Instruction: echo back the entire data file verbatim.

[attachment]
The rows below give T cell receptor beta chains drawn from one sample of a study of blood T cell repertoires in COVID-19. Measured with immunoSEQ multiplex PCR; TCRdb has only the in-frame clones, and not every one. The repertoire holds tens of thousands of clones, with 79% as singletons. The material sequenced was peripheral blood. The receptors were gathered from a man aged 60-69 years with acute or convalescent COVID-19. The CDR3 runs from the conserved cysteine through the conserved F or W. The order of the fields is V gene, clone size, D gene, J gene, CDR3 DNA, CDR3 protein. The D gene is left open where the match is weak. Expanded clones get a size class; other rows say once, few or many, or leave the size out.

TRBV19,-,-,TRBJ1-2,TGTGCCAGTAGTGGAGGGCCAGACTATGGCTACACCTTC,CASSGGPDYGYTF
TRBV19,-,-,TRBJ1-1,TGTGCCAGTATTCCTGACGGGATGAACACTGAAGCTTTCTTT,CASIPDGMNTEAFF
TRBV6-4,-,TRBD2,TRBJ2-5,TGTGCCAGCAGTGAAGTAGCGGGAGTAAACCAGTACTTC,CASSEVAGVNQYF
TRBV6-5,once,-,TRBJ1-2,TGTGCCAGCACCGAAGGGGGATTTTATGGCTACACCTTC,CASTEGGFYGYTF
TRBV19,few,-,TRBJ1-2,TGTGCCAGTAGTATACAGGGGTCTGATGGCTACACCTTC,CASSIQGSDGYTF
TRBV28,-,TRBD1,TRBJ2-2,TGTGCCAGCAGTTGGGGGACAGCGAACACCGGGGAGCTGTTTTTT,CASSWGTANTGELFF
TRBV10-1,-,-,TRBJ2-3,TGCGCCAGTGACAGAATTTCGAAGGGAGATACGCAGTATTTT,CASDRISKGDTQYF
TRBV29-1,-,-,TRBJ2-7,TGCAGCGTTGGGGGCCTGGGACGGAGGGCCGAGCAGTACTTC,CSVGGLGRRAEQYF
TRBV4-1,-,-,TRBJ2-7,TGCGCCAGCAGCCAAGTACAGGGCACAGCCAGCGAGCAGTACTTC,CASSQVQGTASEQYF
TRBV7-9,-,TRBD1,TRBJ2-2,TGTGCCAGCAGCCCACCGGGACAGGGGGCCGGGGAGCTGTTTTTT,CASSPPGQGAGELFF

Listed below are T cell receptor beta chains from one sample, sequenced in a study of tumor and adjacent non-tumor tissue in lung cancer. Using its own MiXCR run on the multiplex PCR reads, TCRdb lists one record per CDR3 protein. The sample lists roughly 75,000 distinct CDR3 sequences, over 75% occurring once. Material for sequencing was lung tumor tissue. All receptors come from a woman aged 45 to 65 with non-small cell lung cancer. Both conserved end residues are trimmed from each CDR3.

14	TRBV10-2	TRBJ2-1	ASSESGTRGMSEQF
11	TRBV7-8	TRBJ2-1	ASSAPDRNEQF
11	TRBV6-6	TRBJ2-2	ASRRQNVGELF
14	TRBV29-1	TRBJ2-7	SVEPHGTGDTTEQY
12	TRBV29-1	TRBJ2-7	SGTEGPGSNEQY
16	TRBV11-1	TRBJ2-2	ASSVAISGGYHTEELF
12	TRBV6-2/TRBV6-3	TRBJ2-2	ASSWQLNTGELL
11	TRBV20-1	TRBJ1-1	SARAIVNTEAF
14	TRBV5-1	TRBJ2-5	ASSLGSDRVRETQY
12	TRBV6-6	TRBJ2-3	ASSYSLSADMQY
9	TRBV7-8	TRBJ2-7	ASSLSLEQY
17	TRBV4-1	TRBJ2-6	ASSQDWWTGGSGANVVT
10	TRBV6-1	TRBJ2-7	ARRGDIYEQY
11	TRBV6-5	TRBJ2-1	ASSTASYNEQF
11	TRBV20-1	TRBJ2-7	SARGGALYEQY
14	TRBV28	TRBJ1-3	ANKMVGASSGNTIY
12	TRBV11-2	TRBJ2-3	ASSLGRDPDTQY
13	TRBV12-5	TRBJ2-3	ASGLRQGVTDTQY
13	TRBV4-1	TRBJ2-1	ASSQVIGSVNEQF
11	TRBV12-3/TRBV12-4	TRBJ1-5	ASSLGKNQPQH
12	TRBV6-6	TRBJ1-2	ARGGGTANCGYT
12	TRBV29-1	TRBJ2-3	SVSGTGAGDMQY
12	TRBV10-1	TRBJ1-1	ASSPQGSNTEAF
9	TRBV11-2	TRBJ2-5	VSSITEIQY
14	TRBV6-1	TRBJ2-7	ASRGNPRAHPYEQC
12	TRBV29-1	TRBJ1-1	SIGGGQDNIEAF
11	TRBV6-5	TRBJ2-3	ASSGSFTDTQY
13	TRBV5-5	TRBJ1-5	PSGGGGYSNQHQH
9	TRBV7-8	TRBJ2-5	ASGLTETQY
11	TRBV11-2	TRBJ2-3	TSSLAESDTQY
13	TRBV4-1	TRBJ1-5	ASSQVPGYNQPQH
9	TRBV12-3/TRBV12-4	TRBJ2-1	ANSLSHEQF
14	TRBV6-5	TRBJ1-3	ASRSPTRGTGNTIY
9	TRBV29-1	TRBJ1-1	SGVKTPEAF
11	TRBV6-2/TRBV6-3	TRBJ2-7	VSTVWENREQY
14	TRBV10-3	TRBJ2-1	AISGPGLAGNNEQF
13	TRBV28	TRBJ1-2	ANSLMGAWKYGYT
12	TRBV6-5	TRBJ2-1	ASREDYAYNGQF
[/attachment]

The rows below give T cell receptor beta chains drawn from one sample of a study of blood T cell repertoires in COVID-19. Measured with immunoSEQ multiplex PCR; TCRdb has only the in-frame clones, and not every one. The repertoire holds tens of thousands of clones, with 79% as singletons. The material sequenced was peripheral blood. The receptors were gathered from a man aged 60-69 years with acute or convalescent COVID-19. The CDR3 runs from the conserved cysteine through the conserved F or W. The order of the fields is V gene, clone size, D gene, J gene, CDR3 DNA, CDR3 protein. The D gene is left open where the match is weak. Expanded clones get a size class; other rows say once, few or many, or leave the size out.

TRBV19,-,-,TRBJ1-2,TGTGCCAGTAGTGGAGGGCCAGACTATGGCTACACCTTC,CASSGGPDYGYTF
TRBV19,-,-,TRBJ1-1,TGTGCCAGTATTCCTGACGGGATGAACACTGAAGCTTTCTTT,CASIPDGMNTEAFF
TRBV6-4,-,TRBD2,TRBJ2-5,TGTGCCAGCAGTGAAGTAGCGGGAGTAAACCAGTACTTC,CASSEVAGVNQYF
TRBV6-5,once,-,TRBJ1-2,TGTGCCAGCACCGAAGGGGGATTTTATGGCTACACCTTC,CASTEGGFYGYTF
TRBV19,few,-,TRBJ1-2,TGTGCCAGTAGTATACAGGGGTCTGATGGCTACACCTTC,CASSIQGSDGYTF
TRBV28,-,TRBD1,TRBJ2-2,TGTGCCAGCAGTTGGGGGACAGCGAACACCGGGGAGCTGTTTTTT,CASSWGTANTGELFF
TRBV10-1,-,-,TRBJ2-3,TGCGCCAGTGACAGAATTTCGAAGGGAGATACGCAGTATTTT,CASDRISKGDTQYF
TRBV29-1,-,-,TRBJ2-7,TGCAGCGTTGGGGGCCTGGGACGGAGGGCCGAGCAGTACTTC,CSVGGLGRRAEQYF
TRBV4-1,-,-,TRBJ2-7,TGCGCCAGCAGCCAAGTACAGGGCACAGCCAGCGAGCAGTACTTC,CASSQVQGTASEQYF
TRBV7-9,-,TRBD1,TRBJ2-2,TGTGCCAGCAGCCCACCGGGACAGGGGGCCGGGGAGCTGTTTTTT,CASSPPGQGAGELFF

Listed below are T cell receptor beta chains from one sample, sequenced in a study of tumor and adjacent non-tumor tissue in lung cancer. Using its own MiXCR run on the multiplex PCR reads, TCRdb lists one record per CDR3 protein. The sample lists roughly 75,000 distinct CDR3 sequences, over 75% occurring once. Material for sequencing was lung tumor tissue. All receptors come from a woman aged 45 to 65 with non-small cell lung cancer. Both conserved end residues are trimmed from each CDR3.

14	TRBV10-2	TRBJ2-1	ASSESGTRGMSEQF
11	TRBV7-8	TRBJ2-1	ASSAPDRNEQF
11	TRBV6-6	TRBJ2-2	ASRRQNVGELF
14	TRBV29-1	TRBJ2-7	SVEPHGTGDTTEQY
12	TRBV29-1	TRBJ2-7	SGTEGPGSNEQY
16	TRBV11-1	TRBJ2-2	ASSVAISGGYHTEELF
12	TRBV6-2/TRBV6-3	TRBJ2-2	ASSWQLNTGELL
11	TRBV20-1	TRBJ1-1	SARAIVNTEAF
14	TRBV5-1	TRBJ2-5	ASSLGSDRVRETQY
12	TRBV6-6	TRBJ2-3	ASSYSLSADMQY
9	TRBV7-8	TRBJ2-7	ASSLSLEQY
17	TRBV4-1	TRBJ2-6	ASSQDWWTGGSGANVVT
10	TRBV6-1	TRBJ2-7	ARRGDIYEQY
11	TRBV6-5	TRBJ2-1	ASSTASYNEQF
11	TRBV20-1	TRBJ2-7	SARGGALYEQY
14	TRBV28	TRBJ1-3	ANKMVGASSGNTIY
12	TRBV11-2	TRBJ2-3	ASSLGRDPDTQY
13	TRBV12-5	TRBJ2-3	ASGLRQGVTDTQY
13	TRBV4-1	TRBJ2-1	ASSQVIGSVNEQF
11	TRBV12-3/TRBV12-4	TRBJ1-5	ASSLGKNQPQH
12	TRBV6-6	TRBJ1-2	ARGGGTANCGYT
12	TRBV29-1	TRBJ2-3	SVSGTGAGDMQY
12	TRBV10-1	TRBJ1-1	ASSPQGSNTEAF
9	TRBV11-2	TRBJ2-5	VSSITEIQY
14	TRBV6-1	TRBJ2-7	ASRGNPRAHPYEQC
12	TRBV29-1	TRBJ1-1	SIGGGQDNIEAF
11	TRBV6-5	TRBJ2-3	ASSGSFTDTQY
13	TRBV5-5	TRBJ1-5	PSGGGGYSNQHQH
9	TRBV7-8	TRBJ2-5	ASGLTETQY
11	TRBV11-2	TRBJ2-3	TSSLAESDTQY
13	TRBV4-1	TRBJ1-5	ASSQVPGYNQPQH
9	TRBV12-3/TRBV12-4	TRBJ2-1	ANSLSHEQF
14	TRBV6-5	TRBJ1-3	ASRSPTRGTGNTIY
9	TRBV29-1	TRBJ1-1	SGVKTPEAF
11	TRBV6-2/TRBV6-3	TRBJ2-7	VSTVWENREQY
14	TRBV10-3	TRBJ2-1	AISGPGLAGNNEQF
13	TRBV28	TRBJ1-2	ANSLMGAWKYGYT
12	TRBV6-5	TRBJ2-1	ASREDYAYNGQF